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May 3, 2004.


The opinion of the court was delivered by: JOHN KEENAN, Senior District Judge



An extended Fatico hearing was held in this case beginning on January 26, 2004. Later sessions were held on February 3, 2004, February 9, 2004 and March 8, 2004. The hearing concluded on March 17, 2004. The purpose of the hearing was to determine how much heroin is attributable to Mr. Hernandez in connection with his involvement in the conspiracy to which he pleaded guilty.


  The defendant was indicted on January 26, 1999. The investigation leading to the Indictment was run jointly by the Drug Enforcement Administration and the New York City Police Department. It uncovered the existence of a narcotics trafficking group ("the Group") that revolved around Eddy Sanchez, a/k/a "Chelo," a wholesale cocaine and heroin supplier. The Group operated primarily in the area of West Fordham Road, Bronx, New York. It also had customers in Rhode Island and other places.

  In 1999, fourteen members of the Group including Sanchez were arrested shortly after the original Indictment was filed. In June 1999, the present superseding Indictment S4 99 Cr. 73 (the "Indictment") was filed, charging fifteen defendants with conspiring to distribute narcotics; certain defendants were also charged with substantive narcotics distribution counts. Sylvio Hernandez, who was charged in Count One of the Indictment with conspiring to distribute narcotics, was a fugitive until January 2001.

  Twelve of the defendants charged in the Indictment eventually pled guilty, including Sanchez, who entered into a cooperation agreement with the Government. Two defendants were convicted after a jury trial, at which Sanchez testified. The other defendant, Christopher Vargas-Vasquez, died before the outstanding charges against him were resolved.

  Defendant's Guilty Plea

  On March 11, 2002, Mr. Hernandez pleaded guilty to Count One of this Indictment before the late Judge Allen G. Schwartz. At the outset of the plea proceeding, Hernandez was sworn and allocated through a Spanish-language interpreter. Hernandez acknowledged to Judge Schwartz that he understood that he had "sworn to tell the truth." (GX 5 p. 3).*fn1 Judge Schwartz told Hernandez that he was "required to respond truthfully" to the Court's questions, and that a failure to do so could subject him to a perjury charge; Hernandez again stated that he understood his obligation to tell the truth. (GX 5 p. 3).

  The Court then conducted an inquiry of Hernandez to determine whether he was competent to plead guilty, reviewed the rights he would be giving up by pleading guilty, and advised Hernandez of the statutory penalties (including the ten-year mandatory minimum term of imprisonment) and possible sentencing range under the United States Sentencing Guidelines. Hernandez indicated that he understood his rights and the potential penalties, but still wished to plead guilty. (GX 5 p. 4-15).

  Judge Schwartz then asked Hernandez to explain what he did that made him guilty of the offense charged in the Indictment. Hernandez stated:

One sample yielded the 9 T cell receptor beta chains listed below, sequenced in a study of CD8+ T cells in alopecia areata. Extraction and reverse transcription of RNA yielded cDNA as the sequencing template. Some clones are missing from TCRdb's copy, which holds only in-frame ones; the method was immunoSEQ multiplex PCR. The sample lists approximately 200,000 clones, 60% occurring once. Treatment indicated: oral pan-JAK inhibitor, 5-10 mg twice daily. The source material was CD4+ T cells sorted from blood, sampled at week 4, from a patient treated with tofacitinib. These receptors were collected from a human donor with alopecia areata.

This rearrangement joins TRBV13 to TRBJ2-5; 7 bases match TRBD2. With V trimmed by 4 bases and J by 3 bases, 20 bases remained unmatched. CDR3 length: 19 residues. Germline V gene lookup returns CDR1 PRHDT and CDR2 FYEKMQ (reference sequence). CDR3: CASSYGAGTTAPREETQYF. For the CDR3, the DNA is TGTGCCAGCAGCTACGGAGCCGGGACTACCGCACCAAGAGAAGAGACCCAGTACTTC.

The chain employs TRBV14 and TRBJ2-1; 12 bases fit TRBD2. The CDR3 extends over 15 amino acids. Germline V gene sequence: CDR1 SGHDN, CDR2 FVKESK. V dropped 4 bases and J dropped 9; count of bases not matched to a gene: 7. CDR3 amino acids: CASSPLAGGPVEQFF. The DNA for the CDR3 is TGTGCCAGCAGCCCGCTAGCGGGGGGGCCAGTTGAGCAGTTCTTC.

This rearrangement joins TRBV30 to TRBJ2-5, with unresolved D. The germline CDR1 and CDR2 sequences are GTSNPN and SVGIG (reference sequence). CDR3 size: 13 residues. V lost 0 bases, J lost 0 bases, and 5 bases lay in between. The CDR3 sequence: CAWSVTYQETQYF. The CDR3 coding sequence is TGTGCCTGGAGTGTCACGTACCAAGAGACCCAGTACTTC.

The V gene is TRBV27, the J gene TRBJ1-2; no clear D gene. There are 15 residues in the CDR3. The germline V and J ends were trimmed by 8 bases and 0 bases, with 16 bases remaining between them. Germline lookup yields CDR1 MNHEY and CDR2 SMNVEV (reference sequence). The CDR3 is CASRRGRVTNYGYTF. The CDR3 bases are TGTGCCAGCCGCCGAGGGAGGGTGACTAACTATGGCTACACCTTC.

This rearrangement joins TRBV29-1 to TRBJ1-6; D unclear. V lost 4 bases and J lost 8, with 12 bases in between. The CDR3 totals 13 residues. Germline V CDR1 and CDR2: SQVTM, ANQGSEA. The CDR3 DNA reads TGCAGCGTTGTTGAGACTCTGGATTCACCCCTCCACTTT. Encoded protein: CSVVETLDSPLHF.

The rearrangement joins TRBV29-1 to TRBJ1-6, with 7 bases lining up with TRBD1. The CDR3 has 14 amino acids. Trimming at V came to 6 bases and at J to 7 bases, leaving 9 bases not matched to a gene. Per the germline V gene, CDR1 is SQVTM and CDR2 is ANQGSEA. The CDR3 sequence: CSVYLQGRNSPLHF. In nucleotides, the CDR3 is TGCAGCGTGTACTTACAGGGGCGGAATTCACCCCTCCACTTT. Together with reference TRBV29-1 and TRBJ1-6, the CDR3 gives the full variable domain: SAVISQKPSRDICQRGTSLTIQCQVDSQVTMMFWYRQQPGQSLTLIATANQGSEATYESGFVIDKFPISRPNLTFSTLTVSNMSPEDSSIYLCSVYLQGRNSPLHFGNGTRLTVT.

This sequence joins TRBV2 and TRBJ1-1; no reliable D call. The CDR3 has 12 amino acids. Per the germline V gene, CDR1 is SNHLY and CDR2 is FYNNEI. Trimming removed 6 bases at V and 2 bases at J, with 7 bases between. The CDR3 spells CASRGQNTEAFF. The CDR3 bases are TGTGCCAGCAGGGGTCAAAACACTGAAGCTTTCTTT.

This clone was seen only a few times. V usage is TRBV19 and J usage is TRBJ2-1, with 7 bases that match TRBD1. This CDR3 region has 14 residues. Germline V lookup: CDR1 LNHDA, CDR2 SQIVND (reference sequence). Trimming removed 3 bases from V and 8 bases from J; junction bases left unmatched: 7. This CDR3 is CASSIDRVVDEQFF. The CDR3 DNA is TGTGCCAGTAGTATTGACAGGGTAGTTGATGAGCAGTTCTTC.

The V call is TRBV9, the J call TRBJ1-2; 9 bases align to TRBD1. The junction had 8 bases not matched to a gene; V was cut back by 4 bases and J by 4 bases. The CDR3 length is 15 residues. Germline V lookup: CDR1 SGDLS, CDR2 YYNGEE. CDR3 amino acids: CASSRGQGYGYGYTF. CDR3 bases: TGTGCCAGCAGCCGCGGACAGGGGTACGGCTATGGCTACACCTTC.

Between May of `98 and January of '99, I came to an agreement with Sandra [sic] Ospina*fn2 and others to distribute over a kilo of heroin but under three kilos. I knew that that was against the law. And that took place in the Bronx.
(GX 5 p. 17).

  Judge Schwartz accepted Hernandez' plea finding that he was "fully competent and capab[le] of entering an informed plea and that his plea [was] voluntary and knowing and [was] supported by an independent basis in fact containing each and every element of the offense charged in Count 1 of the indictment." Id.

  Hernandez later moved to withdraw his guilty plea and to attack the constitutionality of his earlier felony drug conviction on various grounds. He claimed that his attorneys had pressured and coerced him to plead guilty by informing him that if he proceeded to trial and was convicted, he potentially faced a sentence after trial of twenty years' imprisonment because of the Government's intention to file a prior felony information. He also claimed that, despite his guilty plea to Count One of the Indictment, and his statement under oath during his plea allocution that he had conspired to distribute between one and three kilograms of heroin, he in fact was responsible for only 510 grams of heroin. Specifically, Hernandez admitted that he distributed 150 grams of heroin to two co-defendants named in the Indictment, Jose Diaz and Facundo Aquino-Delacruz. (GX 20 p. 2, ¶¶ 8).*fn3 Hernandez further admitted that he had obtained 350 grams of heroin from Ospina which he and Sanchez had distributed (along with another 10 grams of heroin that Sanchez had obtained from another source) to various individuals. (GX 20 p. 1-2, ¶¶ 1, 3, 6-7).

  By Opinion and Order on September 18, 2002, Judge Schwartz denied Hernandez' motions in full. He found that Hernandez had not been improperly coerced or pressured to plead guilty to Count I of the Indictment, and denied Hernandez' motion to withdraw the guilty plea. United States v. ...

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